Fri, July 15, 2022 at 4:07 AM·6 min read
PHOTO: Erica Chidi is pictured while recovering from a 2019 procedure to remove uterine fibroids. (Erica Chidi)
Erica Chidi, co-founder and CEO of Loom, a women's health education platform, is making her private health journey -- a six-year battle with uterine fibroids -- public, she said, in hopes of making other women feel less alone.
"It can be a really lonely journey, especially because fibroids are what I consider invisible obstacles, not something someone can see and have immediate empathy," Chidi, 35, told "Good Morning America." "You can feel like, 'Maybe it's not as bad. Maybe I don't need to talk about it as much, but, for me, I knew how much I was suffering and how much I was struggling and how important it felt to share about that."
Chidi said when she first started experiencing symptoms like heavy menstrual bleeding, persistent bloating and cramps and exhaustion around six years ago, she had no idea they were symptoms of uterine fibroids -- non-cancerous tumors that grow in or on the wall of the uterus or womb, according to the National Institutes of Health.
Though she had been going to her OB-GYN for annual check-ups, Chidi said it wasn't until she pointed out to her doctor a large, hard lump in her stomach that she got a transvaginal ultrasound, an imaging procedure used to examine the vagina, uterus, fallopian tubes, ovaries and bladder, according to the National Cancer Institute.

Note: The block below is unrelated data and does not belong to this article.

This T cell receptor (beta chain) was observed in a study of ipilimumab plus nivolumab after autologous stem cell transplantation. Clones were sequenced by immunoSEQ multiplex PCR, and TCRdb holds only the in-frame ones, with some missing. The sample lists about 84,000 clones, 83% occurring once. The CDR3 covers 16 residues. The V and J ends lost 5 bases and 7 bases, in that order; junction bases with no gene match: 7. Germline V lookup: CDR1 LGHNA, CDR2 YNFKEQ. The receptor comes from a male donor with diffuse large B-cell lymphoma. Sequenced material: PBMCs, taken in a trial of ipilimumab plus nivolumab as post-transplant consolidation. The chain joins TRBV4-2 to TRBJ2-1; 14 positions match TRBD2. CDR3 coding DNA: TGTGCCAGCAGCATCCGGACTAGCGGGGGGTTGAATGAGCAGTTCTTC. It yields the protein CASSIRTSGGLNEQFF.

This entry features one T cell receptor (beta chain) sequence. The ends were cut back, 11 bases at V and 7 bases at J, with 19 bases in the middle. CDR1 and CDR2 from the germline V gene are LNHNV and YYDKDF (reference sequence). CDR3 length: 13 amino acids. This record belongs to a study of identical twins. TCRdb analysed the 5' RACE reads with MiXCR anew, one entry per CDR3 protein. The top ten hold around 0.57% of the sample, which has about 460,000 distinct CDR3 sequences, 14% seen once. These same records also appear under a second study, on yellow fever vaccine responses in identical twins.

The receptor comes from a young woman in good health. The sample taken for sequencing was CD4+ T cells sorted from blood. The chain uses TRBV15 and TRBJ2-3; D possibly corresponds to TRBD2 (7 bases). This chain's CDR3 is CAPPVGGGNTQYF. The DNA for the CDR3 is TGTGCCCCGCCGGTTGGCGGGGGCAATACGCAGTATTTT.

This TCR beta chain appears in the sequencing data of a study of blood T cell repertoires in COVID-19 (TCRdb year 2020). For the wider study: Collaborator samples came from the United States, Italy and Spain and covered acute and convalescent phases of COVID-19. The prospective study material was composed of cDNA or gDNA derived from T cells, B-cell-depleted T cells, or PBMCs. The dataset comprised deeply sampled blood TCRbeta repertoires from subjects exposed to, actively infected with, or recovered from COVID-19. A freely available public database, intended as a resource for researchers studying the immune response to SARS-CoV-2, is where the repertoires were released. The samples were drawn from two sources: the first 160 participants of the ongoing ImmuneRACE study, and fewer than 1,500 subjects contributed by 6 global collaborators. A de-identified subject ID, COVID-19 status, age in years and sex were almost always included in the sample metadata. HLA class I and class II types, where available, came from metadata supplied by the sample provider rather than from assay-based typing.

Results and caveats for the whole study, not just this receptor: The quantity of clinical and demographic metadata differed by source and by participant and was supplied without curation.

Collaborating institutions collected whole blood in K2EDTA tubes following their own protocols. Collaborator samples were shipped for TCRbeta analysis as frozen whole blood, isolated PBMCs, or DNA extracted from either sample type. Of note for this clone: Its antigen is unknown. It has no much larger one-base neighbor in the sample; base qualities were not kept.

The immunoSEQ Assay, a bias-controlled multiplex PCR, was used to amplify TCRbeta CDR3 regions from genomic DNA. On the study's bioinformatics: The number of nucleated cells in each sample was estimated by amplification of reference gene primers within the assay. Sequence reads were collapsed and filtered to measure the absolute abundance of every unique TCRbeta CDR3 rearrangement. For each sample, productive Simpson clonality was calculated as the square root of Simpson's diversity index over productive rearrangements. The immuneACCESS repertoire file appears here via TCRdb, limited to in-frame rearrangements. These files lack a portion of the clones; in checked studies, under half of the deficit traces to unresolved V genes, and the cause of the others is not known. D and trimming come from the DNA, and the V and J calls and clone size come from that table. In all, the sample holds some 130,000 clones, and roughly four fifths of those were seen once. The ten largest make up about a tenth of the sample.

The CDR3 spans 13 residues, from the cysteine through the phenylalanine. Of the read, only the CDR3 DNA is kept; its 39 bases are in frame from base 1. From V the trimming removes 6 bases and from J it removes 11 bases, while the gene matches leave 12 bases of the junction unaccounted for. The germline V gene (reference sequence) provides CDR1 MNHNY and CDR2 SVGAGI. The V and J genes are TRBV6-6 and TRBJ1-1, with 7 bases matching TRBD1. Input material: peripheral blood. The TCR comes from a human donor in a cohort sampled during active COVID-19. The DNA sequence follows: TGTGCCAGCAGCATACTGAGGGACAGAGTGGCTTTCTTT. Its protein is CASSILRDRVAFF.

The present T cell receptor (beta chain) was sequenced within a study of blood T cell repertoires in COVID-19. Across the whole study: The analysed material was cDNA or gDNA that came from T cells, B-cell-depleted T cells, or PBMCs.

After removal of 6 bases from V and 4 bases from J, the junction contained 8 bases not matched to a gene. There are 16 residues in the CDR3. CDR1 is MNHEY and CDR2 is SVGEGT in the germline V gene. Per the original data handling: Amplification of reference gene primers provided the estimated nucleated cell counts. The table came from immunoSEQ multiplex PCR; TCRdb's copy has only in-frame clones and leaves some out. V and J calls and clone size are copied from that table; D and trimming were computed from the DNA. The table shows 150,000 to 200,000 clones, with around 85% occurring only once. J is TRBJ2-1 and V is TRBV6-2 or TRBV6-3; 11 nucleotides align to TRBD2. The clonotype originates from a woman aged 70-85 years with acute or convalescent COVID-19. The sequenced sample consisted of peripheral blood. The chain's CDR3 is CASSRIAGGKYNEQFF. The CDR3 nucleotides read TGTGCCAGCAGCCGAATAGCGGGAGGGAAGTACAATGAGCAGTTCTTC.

The procedure found 10 uterine fibroids, the largest being the size of a grapefruit, according to Chidi.
"I was really shocked by how many were found," she said. "My uterus was stretched to about 10 weeks of pregnancy ... which is why I was having so much bloating and also explaining the bleeding."
At that time, in 2019, Chidi said she chose to undergo endometrial ablation, a "minimally invasive surgical procedure used to treat heavy menstrual bleeding," according to the Food and Drug Administration. The procedure, which targets the inner lining of the uterus, or endometrium, may shrink but does not remove uterine fibroids.
The procedure was a success, according to Chidi, but two years later, she said her symptoms of bleeding, bloating and discomfort had returned.
This time, Chidi said doctors found 23 uterine fibroids in her uterus, equivalent to the weight of a 6-month pregnancy.
"For almost two years, I was just walking around everyday feeling very much like a 6-month pregnant person, but without the amazing feeling of pregnancy," said Chidi. "Just that intense physical labor in your body without a happy ending."
Due to the growth of her fibroids, this time Chidi said she chose to undergo a myomectomy, which is a surgical procedure to remove uterine fibroids.
After undergoing the three-hour surgery in April, Chidi said she is feeling better than she has in years.
"The place that I was before I had the surgery had become my normal so I thought that's how I was supposed to feel every day," she said. "It's been really incredible to just slowly be reintroduced back to what my true baseline is."
Chidi said while a full recovery is expected to take six months post-surgery, she already has more energy and less bloating and heaviness inside her body.
She said once she realized how common uterine fibroids are, especially among Black women, she wanted to share her story.
As many as 80% of women develop fibroids by the time they reach age 50, and Black women are more likely to develop fibroids than white women, according to the Office on Women's Health at the U.S. Health Department.
"What I think is so important about having this conversation is that now there is more and more information coming forth about fibroids," said Chidi, adding that she hopes that means women are getting the "the support that they need" earlier.